‘I Won’t Lie, I Can’t Lie To You And Say I Am Happy Here.’ - What It's Like To Be A 20-Something Syrian Female Refugee Living In Germany
The Debrief: Having fled their war-torn hometown in Syria 23 year-old Zahraa and her mother are refugees, now living in Germany after weeks of travelling they are trying to rebuild their lives and look to the future
‘I will not lie and say I am happy here’ 23 year-old Zahraa Daoud says. ‘We have been here for six months and we are not happy, we didn’t know the language and, if you don’t, you cannot go to school, to university or to work.’
She is currently in Germany, safer than she was in Syria, but in a state of limbo. ‘I was studying English literature at university in Syria but I stopped because of the war. I’m 23, for the last three-and-a-half years this has been my life’, she says. ‘I’m 23. For people my age it’s very difficult. Many of my friends are still in Syria, not all people can leave, some can but it’s difficult because they need the money to come here. It’s not just money for the journey but in the first two months after arriving we used all of our money.’
It’s hard to miss the reporting about the refugee crisis. It’s hard not to encounter a wide ranging mixed bag of views on the subject: whether that’s a slightly xenophobic relative, another News at 10 report, a friend who’s gone to volunteer over in Calais, someone you know currently living in Germany, Donald Trump or a taxi driver with tiny boxing gloves hanging on his mirror, which read ‘Afghanistan’ in small but bold red letters, who tells you that he has lived in Britain for 8 years and he, like Zahraa, can not go back home.
Zahraa and her mother made the journey from Syria to Stralsund, in Germany (where she is now) last September. She is one of more than a million migrants and refugees who crossed into Europe in 2015. Theirs is not the narrative that many headlines would have you believe is the norm; they are not male for one and Zahraa was a student before the civil war put paid to her education, while her mother was a teacher. They had no choice but to leave their home, friends and family, but the decision was not one the took lightly.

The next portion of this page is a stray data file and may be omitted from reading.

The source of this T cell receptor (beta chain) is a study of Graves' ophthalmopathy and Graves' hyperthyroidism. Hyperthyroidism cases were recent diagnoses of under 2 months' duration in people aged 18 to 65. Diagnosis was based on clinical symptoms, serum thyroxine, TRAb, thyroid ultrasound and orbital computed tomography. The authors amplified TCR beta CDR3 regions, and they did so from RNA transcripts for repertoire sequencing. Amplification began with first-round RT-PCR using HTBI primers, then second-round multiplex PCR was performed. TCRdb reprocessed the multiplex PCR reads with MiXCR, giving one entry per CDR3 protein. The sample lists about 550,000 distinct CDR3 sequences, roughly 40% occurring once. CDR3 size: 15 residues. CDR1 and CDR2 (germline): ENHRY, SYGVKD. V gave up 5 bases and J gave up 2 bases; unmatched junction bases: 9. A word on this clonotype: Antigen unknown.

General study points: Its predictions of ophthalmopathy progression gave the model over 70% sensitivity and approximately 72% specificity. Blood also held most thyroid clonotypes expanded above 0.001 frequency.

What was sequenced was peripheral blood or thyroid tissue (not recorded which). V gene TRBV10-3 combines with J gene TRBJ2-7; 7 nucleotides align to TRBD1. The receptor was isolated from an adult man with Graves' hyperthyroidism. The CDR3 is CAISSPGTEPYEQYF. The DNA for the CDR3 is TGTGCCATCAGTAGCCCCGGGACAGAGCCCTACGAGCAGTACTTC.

‘I left Syria because there is no future there, because of the war. I felt really sad. I have tried to come and to find a better future for me and for my family because there is nothing in Syria now’, she says. ‘I’m looking for a better future, if they will allow us to have it.’
Zahraa is from Salamiyah in Syria, she made the journey to Europe with her mother and some friends. Salamiyah has the largest population of Ismailis in the Middle East. Ismaili Muslims belong to the Shia branch of Islam, ‘we are a minority religion’ she tells me, and one that has been persecuted by Isis who follow a fundamentalist Sunni doctrine. ‘I have a brother who is still in Syria and another who is in Uganda, he went there because of the war in Syria. It’s not a good situation for him’ she says.
The journey to Europe itself is a dangerous odyssey. People die making it, particularly at sea. Zahraa and her mother travelled from Syria to Lebanon and, then, onto Turkey by plane. It was from there, ‘from Turkey to Greece’ that it became ‘difficult’ she says.
‘In Turkey we went in a truck, we were about 100 people in the same truck and after that we went to a small beach. From there we travelled in a small boat to Greece. In Greece we walked for hours, then on to Serbia and Croatia.’ For a while Croatia was ‘the gateway to northern Europe’, but as the numbers rose the country couldn’t cope and many people were left stranded, waiting for trains. Zahraa says she and her mother waited there for two days before a train eventually took them to Austria, where they waited for days again before boarding a train to Germany.
‘It was a difficult journey’ she says, which you can only read as an understatement. ‘But’, she says, ‘it was the first time for a long time that I could laugh’. Why? ‘I was with my mother and my friend, but maybe because I was doing something and I dreamed that I [could] make it.’
Now, in Germany, she is living with her mother but, she says, her friends are dispersed. ‘Some of them [have found] houses and some, like me, are still looking [for a house].’